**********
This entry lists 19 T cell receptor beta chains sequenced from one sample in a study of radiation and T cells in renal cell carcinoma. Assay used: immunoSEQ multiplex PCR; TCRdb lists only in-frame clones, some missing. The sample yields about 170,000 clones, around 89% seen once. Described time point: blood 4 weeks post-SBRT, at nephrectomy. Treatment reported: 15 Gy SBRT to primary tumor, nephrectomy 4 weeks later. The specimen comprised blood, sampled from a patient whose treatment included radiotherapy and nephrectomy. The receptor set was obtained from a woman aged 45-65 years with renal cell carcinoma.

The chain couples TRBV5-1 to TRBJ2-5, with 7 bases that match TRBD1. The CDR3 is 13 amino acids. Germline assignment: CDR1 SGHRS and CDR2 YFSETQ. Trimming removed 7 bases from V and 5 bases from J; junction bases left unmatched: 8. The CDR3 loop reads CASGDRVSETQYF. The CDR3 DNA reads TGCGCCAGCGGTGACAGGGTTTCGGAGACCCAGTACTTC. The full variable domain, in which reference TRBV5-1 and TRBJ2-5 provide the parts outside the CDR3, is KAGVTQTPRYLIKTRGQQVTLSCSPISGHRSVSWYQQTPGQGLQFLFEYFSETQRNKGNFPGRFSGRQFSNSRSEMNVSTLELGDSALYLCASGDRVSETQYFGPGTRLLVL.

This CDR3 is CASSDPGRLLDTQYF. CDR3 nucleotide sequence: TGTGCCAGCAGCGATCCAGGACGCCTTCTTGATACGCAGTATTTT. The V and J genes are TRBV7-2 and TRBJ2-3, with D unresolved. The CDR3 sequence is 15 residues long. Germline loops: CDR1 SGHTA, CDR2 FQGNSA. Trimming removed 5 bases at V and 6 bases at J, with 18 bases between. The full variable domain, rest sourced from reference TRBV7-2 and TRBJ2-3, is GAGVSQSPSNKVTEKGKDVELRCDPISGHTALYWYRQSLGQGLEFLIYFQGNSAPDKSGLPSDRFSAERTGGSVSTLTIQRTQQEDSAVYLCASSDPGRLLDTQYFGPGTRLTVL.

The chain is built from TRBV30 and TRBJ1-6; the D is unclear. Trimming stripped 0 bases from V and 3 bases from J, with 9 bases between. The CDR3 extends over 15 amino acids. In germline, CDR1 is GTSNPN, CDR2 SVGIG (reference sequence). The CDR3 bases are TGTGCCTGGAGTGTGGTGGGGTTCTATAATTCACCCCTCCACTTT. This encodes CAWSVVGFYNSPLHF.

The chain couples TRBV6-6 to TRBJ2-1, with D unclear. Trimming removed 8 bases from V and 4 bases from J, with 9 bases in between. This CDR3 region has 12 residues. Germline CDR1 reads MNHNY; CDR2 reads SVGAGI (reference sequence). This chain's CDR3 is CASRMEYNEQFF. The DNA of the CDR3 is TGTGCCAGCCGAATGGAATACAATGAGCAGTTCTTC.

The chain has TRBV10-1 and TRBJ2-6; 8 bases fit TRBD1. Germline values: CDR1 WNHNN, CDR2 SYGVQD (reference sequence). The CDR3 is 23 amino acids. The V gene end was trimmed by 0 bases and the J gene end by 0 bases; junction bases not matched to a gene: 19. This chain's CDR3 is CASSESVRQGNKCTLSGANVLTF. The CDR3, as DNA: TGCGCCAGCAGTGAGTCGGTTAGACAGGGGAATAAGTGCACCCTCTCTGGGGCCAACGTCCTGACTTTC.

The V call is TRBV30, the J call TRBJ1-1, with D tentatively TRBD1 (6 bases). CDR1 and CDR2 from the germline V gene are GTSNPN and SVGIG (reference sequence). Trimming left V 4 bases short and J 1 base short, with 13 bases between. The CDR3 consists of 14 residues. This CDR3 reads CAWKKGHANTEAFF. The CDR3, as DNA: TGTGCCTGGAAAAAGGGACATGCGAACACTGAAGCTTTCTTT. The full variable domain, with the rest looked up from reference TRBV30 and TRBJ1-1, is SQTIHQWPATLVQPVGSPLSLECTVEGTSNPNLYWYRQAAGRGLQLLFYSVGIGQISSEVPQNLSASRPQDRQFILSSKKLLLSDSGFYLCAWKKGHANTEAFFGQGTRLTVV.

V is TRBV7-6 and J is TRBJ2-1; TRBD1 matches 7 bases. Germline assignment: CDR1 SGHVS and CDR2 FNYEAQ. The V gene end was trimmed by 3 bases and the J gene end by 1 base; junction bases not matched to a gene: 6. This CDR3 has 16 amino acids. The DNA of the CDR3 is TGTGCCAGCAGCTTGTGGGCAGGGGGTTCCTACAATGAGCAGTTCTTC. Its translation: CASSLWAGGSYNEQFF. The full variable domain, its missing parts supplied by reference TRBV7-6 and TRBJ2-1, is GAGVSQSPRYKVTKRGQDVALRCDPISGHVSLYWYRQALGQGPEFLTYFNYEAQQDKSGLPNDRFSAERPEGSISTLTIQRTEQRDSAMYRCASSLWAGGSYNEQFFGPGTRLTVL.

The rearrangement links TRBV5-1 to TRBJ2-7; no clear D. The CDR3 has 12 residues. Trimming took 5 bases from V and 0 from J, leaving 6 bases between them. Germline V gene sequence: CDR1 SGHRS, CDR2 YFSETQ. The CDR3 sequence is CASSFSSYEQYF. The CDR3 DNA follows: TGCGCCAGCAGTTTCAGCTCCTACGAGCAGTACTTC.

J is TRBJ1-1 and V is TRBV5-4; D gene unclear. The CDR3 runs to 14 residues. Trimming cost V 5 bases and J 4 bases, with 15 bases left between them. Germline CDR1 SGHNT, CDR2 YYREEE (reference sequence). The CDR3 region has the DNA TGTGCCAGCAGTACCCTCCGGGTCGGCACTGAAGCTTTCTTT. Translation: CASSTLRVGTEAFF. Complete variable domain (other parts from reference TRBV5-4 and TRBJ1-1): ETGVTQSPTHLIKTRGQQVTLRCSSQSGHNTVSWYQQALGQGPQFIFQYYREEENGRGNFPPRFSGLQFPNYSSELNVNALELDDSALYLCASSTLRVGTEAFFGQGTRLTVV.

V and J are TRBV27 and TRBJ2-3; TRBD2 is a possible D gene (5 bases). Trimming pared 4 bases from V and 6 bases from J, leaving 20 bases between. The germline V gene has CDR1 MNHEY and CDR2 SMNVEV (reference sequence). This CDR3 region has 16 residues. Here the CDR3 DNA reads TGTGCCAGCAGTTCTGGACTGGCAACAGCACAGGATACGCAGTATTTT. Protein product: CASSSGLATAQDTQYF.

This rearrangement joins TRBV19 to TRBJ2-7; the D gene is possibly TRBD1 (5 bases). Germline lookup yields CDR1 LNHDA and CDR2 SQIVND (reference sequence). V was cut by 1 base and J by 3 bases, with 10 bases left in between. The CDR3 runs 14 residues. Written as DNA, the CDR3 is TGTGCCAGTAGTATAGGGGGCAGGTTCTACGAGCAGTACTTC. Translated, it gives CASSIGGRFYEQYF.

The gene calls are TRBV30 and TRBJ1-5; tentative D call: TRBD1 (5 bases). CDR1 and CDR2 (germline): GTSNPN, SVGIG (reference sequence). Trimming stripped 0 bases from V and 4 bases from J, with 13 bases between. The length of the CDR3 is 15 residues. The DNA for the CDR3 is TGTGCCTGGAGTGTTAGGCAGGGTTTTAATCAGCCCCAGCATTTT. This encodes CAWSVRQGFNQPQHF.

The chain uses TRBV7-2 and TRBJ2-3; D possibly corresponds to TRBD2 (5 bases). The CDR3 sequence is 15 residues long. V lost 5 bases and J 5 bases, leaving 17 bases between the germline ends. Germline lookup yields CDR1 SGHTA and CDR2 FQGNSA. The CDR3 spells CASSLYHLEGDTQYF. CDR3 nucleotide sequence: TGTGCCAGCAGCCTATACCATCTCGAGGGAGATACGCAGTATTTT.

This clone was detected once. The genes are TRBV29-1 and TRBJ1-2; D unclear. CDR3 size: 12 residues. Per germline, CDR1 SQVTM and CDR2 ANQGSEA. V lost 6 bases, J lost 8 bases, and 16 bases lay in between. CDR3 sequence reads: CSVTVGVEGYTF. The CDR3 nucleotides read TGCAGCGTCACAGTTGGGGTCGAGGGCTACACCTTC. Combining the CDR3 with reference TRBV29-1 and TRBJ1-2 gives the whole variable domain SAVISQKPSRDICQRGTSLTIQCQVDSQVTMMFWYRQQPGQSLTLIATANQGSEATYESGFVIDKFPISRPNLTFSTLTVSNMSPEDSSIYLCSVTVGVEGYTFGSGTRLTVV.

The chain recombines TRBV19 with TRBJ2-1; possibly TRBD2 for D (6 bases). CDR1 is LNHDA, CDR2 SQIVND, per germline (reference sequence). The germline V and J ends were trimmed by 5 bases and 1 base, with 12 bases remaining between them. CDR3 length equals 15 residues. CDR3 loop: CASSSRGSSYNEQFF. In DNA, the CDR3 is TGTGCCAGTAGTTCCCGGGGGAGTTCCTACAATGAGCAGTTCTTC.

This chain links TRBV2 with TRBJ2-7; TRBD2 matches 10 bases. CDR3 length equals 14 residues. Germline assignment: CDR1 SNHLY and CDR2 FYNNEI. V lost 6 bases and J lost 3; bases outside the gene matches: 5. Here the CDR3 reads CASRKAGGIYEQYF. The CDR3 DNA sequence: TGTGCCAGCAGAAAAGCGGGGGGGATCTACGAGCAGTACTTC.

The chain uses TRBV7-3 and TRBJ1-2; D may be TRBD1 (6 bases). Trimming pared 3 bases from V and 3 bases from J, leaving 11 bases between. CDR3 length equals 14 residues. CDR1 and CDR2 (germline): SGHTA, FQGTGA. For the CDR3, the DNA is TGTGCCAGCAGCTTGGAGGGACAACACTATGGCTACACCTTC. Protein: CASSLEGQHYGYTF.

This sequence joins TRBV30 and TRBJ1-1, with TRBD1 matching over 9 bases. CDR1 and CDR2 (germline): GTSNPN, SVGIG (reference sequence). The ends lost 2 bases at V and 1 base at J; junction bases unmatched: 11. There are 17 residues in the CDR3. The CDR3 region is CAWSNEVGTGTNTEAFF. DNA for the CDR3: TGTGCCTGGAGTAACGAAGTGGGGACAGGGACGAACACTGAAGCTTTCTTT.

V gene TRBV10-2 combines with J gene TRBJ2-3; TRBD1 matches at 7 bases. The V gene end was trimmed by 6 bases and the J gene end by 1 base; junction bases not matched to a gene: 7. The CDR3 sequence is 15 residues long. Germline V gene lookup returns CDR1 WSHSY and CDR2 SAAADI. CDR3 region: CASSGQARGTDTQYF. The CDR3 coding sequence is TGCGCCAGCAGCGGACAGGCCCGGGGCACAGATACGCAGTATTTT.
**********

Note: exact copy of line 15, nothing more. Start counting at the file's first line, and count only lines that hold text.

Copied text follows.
This clone was detected once. The genes are TRBV29-1 and TRBJ1-2; D unclear. CDR3 size: 12 residues. Per germline, CDR1 SQVTM and CDR2 ANQGSEA. V lost 6 bases, J lost 8 bases, and 16 bases lay in between. CDR3 sequence reads: CSVTVGVEGYTF. The CDR3 nucleotides read TGCAGCGTCACAGTTGGGGTCGAGGGCTACACCTTC. Combining the CDR3 with reference TRBV29-1 and TRBJ1-2 gives the whole variable domain SAVISQKPSRDICQRGTSLTIQCQVDSQVTMMFWYRQQPGQSLTLIATANQGSEATYESGFVIDKFPISRPNLTFSTLTVSNMSPEDSSIYLCSVTVGVEGYTFGSGTRLTVV.